Friday, January 31, 2020

Book Review: The Frost Eater

The Frost Eater by Carol Beth Anderson

My rating: 4 of 5 stars

This is the beginning of, what looks like it will be, an epic YA fantasy series from Carol Beth.
Once I got past some of the cheesy points of The Frost Eater I really enjoyed it. You just have to get past the way our characters got their magic and a few other nuances that felt awkward to me. But hey, there are dragons! So get past the initial cheesiness and it pays off. Plus you get to look at this gorgeous cover.

Cheesy at First
The opening chapter feels like a scene from Frozen. No joke, our leading teen girl “eats ice” and can produce pretty snow and ice magic, just like Elsa. She’s even a princess just to put the icing on the cake. But here’s the thing... once I got over the way our magic users “fuel up” (by eating certain items) I loved the magic. It’s interesting, unique, and yet familiar so it took me very little time to slide into the magical lore. I really like that the magic runs out; like your strength and stamina do.
Which brings me to cheesy issue number 2. These people are Earth humans... whom got magic in a way they aren’t sure of and live on a different planet than Earth. I’ll leave more of the details out for you to discover on your own; but essentially the construct is this is a post-apocalyptic human existence with a lot of fantastical magical twists. The human/Earth connection felt unnecessary to me. The history is mostly irrelevant in book one but maybe it plays a part in the future books? I’d have preferred Anderson just built her own world and didn’t include humans or Earth at all.

Great Series Start
There is a lot of story to tell here still. We get a semi-end; but it does lead into a cliffhanger for book two (out Sept 2020). A lot is unknown about why certain magic works, what caused major past events and a multitude of other things. I assume, and it feels like, Anderson has a plan and will reveal more and more as the series moves on which is very exciting!

I was really enamoured with all of our characters; but I held a personal preference for the manly guard that is one of our four teenage main characters. We get glimpses of events and thoughts from each POV; but the majority of the story is told via our lead princess. There was a moment where I felt like pieces of The Frost Eater were reminiscent of A Curse So Dark and Lonely (which I loved); however, these are teen characters and there is more of a YA basis and feel here. Additionally the romance story is far from the main focus.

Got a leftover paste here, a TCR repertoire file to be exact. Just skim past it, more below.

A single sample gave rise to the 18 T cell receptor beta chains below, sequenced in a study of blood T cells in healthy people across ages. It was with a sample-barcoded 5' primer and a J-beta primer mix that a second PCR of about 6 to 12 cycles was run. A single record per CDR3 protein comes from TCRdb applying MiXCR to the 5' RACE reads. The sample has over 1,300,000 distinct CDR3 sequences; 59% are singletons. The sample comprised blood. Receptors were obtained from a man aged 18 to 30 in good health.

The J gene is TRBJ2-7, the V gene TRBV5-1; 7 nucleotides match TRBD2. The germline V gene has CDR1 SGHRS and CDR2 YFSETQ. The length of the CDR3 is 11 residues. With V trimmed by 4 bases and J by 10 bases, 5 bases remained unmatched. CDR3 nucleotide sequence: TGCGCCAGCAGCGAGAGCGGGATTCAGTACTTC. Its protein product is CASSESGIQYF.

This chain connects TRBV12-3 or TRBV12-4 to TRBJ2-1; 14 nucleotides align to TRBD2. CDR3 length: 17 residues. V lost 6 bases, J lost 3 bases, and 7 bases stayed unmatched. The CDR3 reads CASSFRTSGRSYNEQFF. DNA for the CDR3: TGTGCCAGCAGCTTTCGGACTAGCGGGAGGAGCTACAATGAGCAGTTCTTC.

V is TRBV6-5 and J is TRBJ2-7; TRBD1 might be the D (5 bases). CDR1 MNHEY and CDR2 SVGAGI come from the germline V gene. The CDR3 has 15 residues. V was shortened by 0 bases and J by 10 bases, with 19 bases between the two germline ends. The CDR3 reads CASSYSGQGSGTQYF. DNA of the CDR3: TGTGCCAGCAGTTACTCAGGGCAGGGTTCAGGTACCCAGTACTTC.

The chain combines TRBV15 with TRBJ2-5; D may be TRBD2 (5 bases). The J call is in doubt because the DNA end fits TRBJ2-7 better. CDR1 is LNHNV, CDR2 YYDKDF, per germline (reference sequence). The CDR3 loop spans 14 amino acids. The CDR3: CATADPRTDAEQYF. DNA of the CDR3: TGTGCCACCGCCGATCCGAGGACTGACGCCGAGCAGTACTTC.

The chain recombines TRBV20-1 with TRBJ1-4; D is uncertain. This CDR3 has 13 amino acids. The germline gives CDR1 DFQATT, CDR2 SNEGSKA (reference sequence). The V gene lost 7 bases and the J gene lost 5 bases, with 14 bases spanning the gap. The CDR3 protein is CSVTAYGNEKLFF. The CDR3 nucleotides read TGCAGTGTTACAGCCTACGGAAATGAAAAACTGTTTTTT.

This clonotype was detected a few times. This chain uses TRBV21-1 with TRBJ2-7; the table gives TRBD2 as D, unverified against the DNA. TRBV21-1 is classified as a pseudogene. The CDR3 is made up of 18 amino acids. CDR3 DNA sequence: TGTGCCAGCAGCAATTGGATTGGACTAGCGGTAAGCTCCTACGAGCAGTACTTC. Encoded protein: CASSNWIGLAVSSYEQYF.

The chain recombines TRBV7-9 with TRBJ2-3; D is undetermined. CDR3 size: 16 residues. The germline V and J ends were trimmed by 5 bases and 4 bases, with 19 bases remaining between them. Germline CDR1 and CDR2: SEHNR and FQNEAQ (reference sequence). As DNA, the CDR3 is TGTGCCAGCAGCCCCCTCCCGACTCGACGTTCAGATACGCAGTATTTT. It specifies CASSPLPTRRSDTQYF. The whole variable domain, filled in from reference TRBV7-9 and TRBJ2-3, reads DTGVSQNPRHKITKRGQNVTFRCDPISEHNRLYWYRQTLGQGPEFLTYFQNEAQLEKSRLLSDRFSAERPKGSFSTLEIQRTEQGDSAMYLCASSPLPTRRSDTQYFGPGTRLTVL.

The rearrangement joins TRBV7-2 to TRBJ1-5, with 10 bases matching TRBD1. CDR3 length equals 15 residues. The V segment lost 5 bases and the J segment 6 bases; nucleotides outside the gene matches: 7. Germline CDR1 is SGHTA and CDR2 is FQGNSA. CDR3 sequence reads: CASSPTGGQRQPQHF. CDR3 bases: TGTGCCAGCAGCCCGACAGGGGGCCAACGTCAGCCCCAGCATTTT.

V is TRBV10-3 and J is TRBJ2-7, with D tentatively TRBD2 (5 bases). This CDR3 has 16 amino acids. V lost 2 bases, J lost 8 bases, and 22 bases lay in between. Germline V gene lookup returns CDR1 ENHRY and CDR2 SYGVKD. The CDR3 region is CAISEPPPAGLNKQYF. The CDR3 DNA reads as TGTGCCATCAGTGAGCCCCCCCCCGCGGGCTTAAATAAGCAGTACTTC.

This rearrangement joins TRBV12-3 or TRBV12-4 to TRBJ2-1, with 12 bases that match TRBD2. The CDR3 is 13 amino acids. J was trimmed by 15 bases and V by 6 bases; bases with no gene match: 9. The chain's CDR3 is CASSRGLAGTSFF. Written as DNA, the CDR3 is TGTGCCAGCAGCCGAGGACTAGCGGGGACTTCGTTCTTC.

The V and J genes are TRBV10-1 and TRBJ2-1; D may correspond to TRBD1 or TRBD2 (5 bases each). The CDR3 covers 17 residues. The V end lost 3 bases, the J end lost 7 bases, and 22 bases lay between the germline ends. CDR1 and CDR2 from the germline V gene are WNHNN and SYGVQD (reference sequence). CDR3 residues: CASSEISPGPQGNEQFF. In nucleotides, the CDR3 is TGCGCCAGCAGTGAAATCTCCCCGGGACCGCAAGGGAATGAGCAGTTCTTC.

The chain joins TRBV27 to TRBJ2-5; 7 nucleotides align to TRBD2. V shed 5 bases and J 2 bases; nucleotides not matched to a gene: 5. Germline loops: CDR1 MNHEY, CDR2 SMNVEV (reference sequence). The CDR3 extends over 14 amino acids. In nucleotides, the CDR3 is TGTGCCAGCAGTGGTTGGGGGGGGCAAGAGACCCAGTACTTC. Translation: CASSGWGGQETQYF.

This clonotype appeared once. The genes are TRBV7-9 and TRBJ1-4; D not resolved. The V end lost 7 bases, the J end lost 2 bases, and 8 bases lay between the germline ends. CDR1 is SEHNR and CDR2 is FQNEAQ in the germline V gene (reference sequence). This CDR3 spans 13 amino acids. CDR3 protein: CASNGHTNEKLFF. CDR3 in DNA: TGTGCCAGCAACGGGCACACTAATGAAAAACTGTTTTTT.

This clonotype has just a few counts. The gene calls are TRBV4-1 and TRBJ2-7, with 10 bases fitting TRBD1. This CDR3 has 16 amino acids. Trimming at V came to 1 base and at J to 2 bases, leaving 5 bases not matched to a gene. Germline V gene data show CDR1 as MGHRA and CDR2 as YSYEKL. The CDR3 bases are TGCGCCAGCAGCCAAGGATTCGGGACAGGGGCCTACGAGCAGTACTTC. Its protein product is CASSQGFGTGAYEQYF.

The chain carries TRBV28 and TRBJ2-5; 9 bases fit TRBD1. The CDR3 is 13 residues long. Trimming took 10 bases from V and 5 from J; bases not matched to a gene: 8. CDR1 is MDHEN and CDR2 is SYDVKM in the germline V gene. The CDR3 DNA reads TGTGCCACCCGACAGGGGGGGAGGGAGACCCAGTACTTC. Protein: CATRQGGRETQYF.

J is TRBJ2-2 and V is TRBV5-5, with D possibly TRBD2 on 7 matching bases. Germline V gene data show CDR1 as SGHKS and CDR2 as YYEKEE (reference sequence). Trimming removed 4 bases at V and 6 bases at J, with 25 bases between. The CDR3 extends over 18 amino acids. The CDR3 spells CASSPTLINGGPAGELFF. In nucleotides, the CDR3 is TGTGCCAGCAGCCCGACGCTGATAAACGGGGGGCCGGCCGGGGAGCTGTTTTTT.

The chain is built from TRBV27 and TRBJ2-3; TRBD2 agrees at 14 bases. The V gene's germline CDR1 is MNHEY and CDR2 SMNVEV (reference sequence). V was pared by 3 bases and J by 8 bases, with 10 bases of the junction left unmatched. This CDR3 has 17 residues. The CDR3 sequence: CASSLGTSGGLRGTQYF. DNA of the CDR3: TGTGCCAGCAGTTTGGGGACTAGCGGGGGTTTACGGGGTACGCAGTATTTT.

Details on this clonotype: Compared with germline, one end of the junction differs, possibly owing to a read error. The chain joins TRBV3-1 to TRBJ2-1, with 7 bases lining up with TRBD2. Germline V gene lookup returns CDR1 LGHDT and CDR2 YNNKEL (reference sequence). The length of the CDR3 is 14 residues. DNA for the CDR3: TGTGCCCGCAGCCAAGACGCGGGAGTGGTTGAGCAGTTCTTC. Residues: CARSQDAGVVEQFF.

Romance & Plot
The Frost Eater is definitely in the YA/teen genre. So be prepared for our characters to have multiple love interests, first kiss excitement and all that teenage lust/love stuff. Thankfully the romances aren’t the core story; they are more of a driver for a couple plot points and flow naturally given the close proximity and deadly circumstances our characters find themselves in; never mind a lack of people and friends our princesses age to interact with.
The actual plot is politically driven and Anderson keeps the reader guessing who is involved throughout. None of the instances felt convenient (my usual complaint with YA books) and everything doesn’t go “as planned” which is important to me in a story; because nothing goes as planned in real life.
Additionally Anderson ensures to have details another sustainment of life including bathroom needs, food, water, sleep, etc. No one is seemingly indestructible and injuries don’t heal magically (until they are healed with magic, lol); and there isn’t really a replacement for sleep. This attention to detail makes the story feel more real for me and I appreciate that Anderson gives them a place throughout.

The Frost Eater is a solid YA fantasy choice. Especially given it’s an indie book. I’m surprised that Anderson hasn’t been picked up by a major publisher as she has a number of series that are well done and deserve to sit on a shelf next to today’s hyped YA fantasy picks. Although as I write that I realize she has perhaps kept herself indie to keep some control; but I’m speculating.
If the introduction and way our characters fuel up their magic was a little less cheesy this could just reach a five-star rating. As always four-stars from me means it’s a solid read and I would recommend it to others with small caveats; in this case our Frozen start has to be pushed through, but otherwise I believe most will enjoy this series introduction.
It’s definitely worth the $0 price on KU! And quite affordable in other formats making it well worth trying out to see if it’s for you. I’m now counting down the days to September 2020 for book 2!

Please note: I received an eARC of this book from the author via BookSprout. This is an honest and unbiased review.

Follow me on Goodreads

Book Review: On the Mountain

On My Mountain by François Aubineau

My rating: 5 of 5 stars

This is a really cool children's book. It reads one way from one POV and then you flip it over and it reads the same story from a different POV. So very clever! This allows children to understand that there are always two sides to the story. In this case we have the point of view of a wolf and their children, compared to a human and their children.

If you were to take the two stories and lay them side-by-side you'd see that each panel/spread is the same comment (or similar) and that each believes they have a stake in the food, wildlife, beauty, etc. of the area. Additionally we learn that both are afraid of the other and caution their children against interaction out of fear. And while wolves and humans don't tend to mix; this is an excellent showcasing that sometimes we're just afraid of the unknown and not necessarily because someone poses a threat to the other.